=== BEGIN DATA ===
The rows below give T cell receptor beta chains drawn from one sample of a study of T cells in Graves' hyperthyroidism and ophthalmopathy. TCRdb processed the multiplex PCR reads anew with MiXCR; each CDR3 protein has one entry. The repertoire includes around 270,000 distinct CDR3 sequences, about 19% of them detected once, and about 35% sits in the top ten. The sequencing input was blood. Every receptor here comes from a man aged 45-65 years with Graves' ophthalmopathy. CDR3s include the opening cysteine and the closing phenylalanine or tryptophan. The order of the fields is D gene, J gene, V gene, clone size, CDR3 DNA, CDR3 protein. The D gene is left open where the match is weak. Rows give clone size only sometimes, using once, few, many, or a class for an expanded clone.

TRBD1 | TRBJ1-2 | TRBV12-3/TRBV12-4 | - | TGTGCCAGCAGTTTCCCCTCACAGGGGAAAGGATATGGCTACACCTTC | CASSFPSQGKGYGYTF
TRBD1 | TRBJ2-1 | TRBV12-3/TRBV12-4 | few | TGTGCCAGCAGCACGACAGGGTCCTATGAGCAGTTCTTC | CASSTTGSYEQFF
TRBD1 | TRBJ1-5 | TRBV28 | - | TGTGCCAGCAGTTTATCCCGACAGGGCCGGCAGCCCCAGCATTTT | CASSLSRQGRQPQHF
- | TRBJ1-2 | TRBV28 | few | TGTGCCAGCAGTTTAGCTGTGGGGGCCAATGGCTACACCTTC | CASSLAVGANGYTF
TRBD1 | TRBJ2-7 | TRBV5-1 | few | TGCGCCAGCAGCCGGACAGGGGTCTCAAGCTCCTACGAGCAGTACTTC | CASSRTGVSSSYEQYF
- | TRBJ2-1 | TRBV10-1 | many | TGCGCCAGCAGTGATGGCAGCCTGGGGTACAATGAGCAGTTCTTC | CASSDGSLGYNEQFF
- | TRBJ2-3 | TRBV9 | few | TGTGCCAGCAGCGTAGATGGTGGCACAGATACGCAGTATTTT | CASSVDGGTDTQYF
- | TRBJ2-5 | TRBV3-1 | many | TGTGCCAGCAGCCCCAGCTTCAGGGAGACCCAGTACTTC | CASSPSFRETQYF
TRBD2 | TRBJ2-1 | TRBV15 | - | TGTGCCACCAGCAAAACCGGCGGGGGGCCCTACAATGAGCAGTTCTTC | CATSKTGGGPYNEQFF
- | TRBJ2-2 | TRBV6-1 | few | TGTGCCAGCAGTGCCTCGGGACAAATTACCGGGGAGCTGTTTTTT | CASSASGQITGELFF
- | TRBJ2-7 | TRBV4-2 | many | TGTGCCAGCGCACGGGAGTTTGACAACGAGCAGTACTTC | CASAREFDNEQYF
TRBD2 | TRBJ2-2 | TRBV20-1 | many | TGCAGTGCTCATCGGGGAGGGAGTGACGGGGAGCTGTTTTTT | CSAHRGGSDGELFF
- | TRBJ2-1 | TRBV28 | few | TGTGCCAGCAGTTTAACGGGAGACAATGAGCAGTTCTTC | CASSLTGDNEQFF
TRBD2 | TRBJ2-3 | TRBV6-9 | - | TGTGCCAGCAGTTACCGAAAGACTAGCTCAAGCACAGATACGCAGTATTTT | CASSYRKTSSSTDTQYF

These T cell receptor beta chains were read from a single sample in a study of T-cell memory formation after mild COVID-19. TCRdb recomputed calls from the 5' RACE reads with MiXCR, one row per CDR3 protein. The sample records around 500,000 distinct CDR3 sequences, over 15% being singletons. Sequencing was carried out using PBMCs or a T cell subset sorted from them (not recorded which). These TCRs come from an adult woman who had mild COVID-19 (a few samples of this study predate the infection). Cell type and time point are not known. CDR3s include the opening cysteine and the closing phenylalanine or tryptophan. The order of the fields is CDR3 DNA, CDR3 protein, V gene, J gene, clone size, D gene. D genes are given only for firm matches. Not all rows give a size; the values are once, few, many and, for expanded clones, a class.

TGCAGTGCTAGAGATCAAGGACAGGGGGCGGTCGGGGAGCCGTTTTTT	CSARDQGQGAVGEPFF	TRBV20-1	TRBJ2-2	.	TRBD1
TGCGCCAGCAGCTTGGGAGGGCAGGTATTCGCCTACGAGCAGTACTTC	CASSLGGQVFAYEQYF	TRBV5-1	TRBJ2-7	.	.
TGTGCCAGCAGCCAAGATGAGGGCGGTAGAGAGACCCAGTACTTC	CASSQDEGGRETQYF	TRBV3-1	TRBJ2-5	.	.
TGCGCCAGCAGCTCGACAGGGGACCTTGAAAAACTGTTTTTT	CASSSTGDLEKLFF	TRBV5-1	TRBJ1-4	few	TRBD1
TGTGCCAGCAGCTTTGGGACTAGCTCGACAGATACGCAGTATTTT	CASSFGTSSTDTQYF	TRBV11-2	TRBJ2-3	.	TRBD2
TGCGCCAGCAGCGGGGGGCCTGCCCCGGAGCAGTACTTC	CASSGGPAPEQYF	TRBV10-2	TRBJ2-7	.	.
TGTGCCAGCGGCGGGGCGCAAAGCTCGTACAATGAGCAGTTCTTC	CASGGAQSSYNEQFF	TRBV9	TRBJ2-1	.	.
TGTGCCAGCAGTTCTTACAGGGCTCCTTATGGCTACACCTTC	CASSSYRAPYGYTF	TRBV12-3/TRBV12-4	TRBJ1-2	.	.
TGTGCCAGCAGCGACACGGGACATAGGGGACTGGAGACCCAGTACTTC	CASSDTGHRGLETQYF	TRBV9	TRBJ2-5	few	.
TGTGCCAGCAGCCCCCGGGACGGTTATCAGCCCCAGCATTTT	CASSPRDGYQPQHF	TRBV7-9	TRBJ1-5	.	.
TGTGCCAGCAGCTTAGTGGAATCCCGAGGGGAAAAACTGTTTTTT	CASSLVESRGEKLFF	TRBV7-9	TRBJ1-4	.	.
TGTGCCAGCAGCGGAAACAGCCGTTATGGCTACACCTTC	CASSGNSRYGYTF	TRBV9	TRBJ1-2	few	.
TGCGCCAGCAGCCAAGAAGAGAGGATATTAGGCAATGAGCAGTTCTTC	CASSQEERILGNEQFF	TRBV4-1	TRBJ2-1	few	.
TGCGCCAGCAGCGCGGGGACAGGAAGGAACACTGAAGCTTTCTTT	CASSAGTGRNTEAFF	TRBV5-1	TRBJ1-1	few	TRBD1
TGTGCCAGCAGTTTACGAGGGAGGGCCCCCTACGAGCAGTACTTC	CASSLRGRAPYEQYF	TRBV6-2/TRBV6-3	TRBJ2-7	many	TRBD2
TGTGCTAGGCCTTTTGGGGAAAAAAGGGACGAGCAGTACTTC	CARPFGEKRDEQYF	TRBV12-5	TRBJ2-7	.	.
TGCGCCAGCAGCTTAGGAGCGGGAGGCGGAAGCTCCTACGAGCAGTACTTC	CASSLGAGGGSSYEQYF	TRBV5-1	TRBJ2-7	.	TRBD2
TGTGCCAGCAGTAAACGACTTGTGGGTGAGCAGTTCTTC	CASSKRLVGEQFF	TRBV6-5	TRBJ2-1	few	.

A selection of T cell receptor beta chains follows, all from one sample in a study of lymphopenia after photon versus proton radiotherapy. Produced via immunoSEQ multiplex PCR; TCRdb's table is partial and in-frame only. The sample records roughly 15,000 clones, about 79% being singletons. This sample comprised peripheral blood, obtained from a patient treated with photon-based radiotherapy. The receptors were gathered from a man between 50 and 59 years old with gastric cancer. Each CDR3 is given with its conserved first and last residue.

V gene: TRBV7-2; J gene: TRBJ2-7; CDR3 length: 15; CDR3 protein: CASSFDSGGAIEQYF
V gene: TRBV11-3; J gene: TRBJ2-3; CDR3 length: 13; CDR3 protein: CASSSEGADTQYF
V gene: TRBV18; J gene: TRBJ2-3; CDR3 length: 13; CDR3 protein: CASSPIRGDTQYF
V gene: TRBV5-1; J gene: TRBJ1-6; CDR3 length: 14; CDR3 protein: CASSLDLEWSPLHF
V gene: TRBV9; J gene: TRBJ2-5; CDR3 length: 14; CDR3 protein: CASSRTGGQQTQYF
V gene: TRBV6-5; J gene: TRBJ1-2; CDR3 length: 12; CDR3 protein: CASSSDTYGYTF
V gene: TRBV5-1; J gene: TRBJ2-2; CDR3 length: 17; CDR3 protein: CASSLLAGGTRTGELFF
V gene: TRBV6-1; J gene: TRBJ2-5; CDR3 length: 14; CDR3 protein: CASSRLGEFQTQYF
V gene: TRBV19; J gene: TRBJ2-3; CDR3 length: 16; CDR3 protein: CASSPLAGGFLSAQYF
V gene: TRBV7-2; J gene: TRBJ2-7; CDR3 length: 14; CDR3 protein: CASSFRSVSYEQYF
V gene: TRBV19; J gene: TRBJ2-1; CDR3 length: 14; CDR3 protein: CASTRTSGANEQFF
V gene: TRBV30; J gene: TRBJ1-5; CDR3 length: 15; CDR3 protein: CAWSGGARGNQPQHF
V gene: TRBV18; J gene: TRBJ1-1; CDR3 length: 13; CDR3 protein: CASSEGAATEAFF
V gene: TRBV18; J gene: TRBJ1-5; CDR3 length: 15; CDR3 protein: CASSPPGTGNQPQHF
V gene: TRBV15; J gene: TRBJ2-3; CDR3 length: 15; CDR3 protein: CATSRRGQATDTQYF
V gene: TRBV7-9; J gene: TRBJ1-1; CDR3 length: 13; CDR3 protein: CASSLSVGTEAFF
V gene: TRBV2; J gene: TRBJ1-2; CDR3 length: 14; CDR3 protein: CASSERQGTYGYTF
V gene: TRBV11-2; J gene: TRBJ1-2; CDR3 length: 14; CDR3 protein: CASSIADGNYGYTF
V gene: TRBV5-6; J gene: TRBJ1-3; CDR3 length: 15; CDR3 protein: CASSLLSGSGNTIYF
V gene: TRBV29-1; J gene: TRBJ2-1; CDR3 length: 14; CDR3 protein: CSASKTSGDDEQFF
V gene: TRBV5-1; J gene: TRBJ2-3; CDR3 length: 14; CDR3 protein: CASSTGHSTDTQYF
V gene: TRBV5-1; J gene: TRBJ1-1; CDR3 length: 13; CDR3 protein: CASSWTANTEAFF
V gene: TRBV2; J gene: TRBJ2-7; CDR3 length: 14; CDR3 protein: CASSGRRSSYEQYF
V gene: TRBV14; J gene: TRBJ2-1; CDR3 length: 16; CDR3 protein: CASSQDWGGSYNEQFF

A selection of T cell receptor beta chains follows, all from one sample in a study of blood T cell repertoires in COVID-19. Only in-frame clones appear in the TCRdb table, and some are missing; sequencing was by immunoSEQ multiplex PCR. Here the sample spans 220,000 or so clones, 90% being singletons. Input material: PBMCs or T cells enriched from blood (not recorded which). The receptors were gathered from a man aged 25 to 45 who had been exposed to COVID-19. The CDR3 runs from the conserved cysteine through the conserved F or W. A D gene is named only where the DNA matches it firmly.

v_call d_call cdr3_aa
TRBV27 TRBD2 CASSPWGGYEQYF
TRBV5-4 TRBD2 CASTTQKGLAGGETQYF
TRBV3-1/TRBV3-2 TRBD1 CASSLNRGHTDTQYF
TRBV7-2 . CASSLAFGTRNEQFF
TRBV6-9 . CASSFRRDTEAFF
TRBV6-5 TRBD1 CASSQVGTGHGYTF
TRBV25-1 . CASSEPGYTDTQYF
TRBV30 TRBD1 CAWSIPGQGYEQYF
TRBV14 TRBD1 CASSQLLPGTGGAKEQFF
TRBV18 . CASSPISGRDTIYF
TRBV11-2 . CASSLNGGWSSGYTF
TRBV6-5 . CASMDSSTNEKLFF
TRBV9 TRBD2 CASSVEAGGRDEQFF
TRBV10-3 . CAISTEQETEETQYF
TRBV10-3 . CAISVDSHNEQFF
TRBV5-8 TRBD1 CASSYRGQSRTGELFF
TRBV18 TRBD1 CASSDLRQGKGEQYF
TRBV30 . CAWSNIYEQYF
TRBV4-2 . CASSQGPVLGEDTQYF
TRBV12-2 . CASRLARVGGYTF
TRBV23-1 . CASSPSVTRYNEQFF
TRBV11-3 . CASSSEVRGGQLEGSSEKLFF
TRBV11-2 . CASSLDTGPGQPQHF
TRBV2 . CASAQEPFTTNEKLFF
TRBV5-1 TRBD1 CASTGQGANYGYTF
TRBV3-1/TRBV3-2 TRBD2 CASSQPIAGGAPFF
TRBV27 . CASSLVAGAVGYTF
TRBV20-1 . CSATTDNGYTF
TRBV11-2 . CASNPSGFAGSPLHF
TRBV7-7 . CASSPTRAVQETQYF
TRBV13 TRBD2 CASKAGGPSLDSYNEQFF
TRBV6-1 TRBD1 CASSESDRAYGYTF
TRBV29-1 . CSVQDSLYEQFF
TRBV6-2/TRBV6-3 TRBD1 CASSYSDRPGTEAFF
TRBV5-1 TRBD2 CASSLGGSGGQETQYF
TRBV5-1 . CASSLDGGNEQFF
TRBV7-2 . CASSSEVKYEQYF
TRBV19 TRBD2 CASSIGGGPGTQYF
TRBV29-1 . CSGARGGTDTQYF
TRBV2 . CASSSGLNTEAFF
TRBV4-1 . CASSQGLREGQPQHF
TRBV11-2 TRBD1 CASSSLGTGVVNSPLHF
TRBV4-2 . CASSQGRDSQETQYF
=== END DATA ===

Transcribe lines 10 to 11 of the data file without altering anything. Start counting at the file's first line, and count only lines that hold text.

TRBD2 | TRBJ2-1 | TRBV15 | - | TGTGCCACCAGCAAAACCGGCGGGGGGCCCTACAATGAGCAGTTCTTC | CATSKTGGGPYNEQFF
- | TRBJ2-2 | TRBV6-1 | few | TGTGCCAGCAGTGCCTCGGGACAAATTACCGGGGAGCTGTTTTTT | CASSASGQITGELFF